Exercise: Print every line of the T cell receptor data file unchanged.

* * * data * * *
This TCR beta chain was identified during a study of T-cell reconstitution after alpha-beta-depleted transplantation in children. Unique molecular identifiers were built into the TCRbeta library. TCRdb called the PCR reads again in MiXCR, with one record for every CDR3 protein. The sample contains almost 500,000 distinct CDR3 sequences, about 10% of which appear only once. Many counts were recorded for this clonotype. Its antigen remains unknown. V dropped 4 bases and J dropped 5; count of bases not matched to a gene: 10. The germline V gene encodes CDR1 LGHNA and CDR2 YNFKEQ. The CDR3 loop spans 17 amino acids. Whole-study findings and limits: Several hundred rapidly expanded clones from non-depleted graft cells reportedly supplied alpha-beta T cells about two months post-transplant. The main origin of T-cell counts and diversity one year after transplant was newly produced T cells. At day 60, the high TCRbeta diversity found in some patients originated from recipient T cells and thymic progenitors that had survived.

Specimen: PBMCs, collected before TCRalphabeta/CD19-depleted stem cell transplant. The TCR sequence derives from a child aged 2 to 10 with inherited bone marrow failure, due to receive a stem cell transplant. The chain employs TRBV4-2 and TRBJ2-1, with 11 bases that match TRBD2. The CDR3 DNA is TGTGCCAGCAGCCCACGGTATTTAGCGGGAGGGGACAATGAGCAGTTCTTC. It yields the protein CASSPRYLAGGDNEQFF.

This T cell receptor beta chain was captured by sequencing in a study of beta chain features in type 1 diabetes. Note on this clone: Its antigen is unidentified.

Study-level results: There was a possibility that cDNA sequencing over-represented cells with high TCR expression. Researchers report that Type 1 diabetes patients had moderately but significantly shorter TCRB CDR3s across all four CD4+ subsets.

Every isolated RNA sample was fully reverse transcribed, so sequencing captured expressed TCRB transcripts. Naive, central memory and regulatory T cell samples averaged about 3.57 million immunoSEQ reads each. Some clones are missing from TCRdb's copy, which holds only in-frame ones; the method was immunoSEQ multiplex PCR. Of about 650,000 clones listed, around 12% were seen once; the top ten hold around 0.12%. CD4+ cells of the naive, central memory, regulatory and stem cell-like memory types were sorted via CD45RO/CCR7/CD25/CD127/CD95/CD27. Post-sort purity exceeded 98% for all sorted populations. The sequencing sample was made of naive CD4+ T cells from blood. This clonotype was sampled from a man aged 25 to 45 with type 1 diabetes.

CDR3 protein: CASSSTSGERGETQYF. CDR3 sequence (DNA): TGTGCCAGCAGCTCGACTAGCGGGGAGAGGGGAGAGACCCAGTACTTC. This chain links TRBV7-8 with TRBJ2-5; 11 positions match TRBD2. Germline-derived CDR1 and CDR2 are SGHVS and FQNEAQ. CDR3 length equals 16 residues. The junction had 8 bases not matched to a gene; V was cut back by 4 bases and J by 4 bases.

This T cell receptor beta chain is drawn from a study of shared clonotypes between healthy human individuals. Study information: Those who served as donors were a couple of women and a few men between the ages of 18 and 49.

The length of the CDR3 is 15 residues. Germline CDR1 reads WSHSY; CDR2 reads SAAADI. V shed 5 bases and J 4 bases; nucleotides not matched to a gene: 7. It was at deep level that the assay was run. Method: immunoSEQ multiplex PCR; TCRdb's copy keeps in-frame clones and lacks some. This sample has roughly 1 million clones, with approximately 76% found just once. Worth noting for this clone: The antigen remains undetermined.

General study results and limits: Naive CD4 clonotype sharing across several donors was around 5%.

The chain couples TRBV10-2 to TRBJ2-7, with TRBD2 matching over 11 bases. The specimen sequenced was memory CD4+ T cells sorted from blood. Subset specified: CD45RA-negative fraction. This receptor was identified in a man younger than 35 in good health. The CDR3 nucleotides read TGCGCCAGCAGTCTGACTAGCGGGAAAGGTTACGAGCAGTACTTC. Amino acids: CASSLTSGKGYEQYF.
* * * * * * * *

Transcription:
This TCR beta chain was identified during a study of T-cell reconstitution after alpha-beta-depleted transplantation in children. Unique molecular identifiers were built into the TCRbeta library. TCRdb called the PCR reads again in MiXCR, with one record for every CDR3 protein. The sample contains almost 500,000 distinct CDR3 sequences, about 10% of which appear only once. Many counts were recorded for this clonotype. Its antigen remains unknown. V dropped 4 bases and J dropped 5; count of bases not matched to a gene: 10. The germline V gene encodes CDR1 LGHNA and CDR2 YNFKEQ. The CDR3 loop spans 17 amino acids. Whole-study findings and limits: Several hundred rapidly expanded clones from non-depleted graft cells reportedly supplied alpha-beta T cells about two months post-transplant. The main origin of T-cell counts and diversity one year after transplant was newly produced T cells. At day 60, the high TCRbeta diversity found in some patients originated from recipient T cells and thymic progenitors that had survived.

Specimen: PBMCs, collected before TCRalphabeta/CD19-depleted stem cell transplant. The TCR sequence derives from a child aged 2 to 10 with inherited bone marrow failure, due to receive a stem cell transplant. The chain employs TRBV4-2 and TRBJ2-1, with 11 bases that match TRBD2. The CDR3 DNA is TGTGCCAGCAGCCCACGGTATTTAGCGGGAGGGGACAATGAGCAGTTCTTC. It yields the protein CASSPRYLAGGDNEQFF.

This T cell receptor beta chain was captured by sequencing in a study of beta chain features in type 1 diabetes. Note on this clone: Its antigen is unidentified.

Study-level results: There was a possibility that cDNA sequencing over-represented cells with high TCR expression. Researchers report that Type 1 diabetes patients had moderately but significantly shorter TCRB CDR3s across all four CD4+ subsets.

Every isolated RNA sample was fully reverse transcribed, so sequencing captured expressed TCRB transcripts. Naive, central memory and regulatory T cell samples averaged about 3.57 million immunoSEQ reads each. Some clones are missing from TCRdb's copy, which holds only in-frame ones; the method was immunoSEQ multiplex PCR. Of about 650,000 clones listed, around 12% were seen once; the top ten hold around 0.12%. CD4+ cells of the naive, central memory, regulatory and stem cell-like memory types were sorted via CD45RO/CCR7/CD25/CD127/CD95/CD27. Post-sort purity exceeded 98% for all sorted populations. The sequencing sample was made of naive CD4+ T cells from blood. This clonotype was sampled from a man aged 25 to 45 with type 1 diabetes.

CDR3 protein: CASSSTSGERGETQYF. CDR3 sequence (DNA): TGTGCCAGCAGCTCGACTAGCGGGGAGAGGGGAGAGACCCAGTACTTC. This chain links TRBV7-8 with TRBJ2-5; 11 positions match TRBD2. Germline-derived CDR1 and CDR2 are SGHVS and FQNEAQ. CDR3 length equals 16 residues. The junction had 8 bases not matched to a gene; V was cut back by 4 bases and J by 4 bases.

This T cell receptor beta chain is drawn from a study of shared clonotypes between healthy human individuals. Study information: Those who served as donors were a couple of women and a few men between the ages of 18 and 49.

The length of the CDR3 is 15 residues. Germline CDR1 reads WSHSY; CDR2 reads SAAADI. V shed 5 bases and J 4 bases; nucleotides not matched to a gene: 7. It was at deep level that the assay was run. Method: immunoSEQ multiplex PCR; TCRdb's copy keeps in-frame clones and lacks some. This sample has roughly 1 million clones, with approximately 76% found just once. Worth noting for this clone: The antigen remains undetermined.

General study results and limits: Naive CD4 clonotype sharing across several donors was around 5%.

The chain couples TRBV10-2 to TRBJ2-7, with TRBD2 matching over 11 bases. The specimen sequenced was memory CD4+ T cells sorted from blood. Subset specified: CD45RA-negative fraction. This receptor was identified in a man younger than 35 in good health. The CDR3 nucleotides read TGCGCCAGCAGTCTGACTAGCGGGAAAGGTTACGAGCAGTACTTC. Amino acids: CASSLTSGKGYEQYF.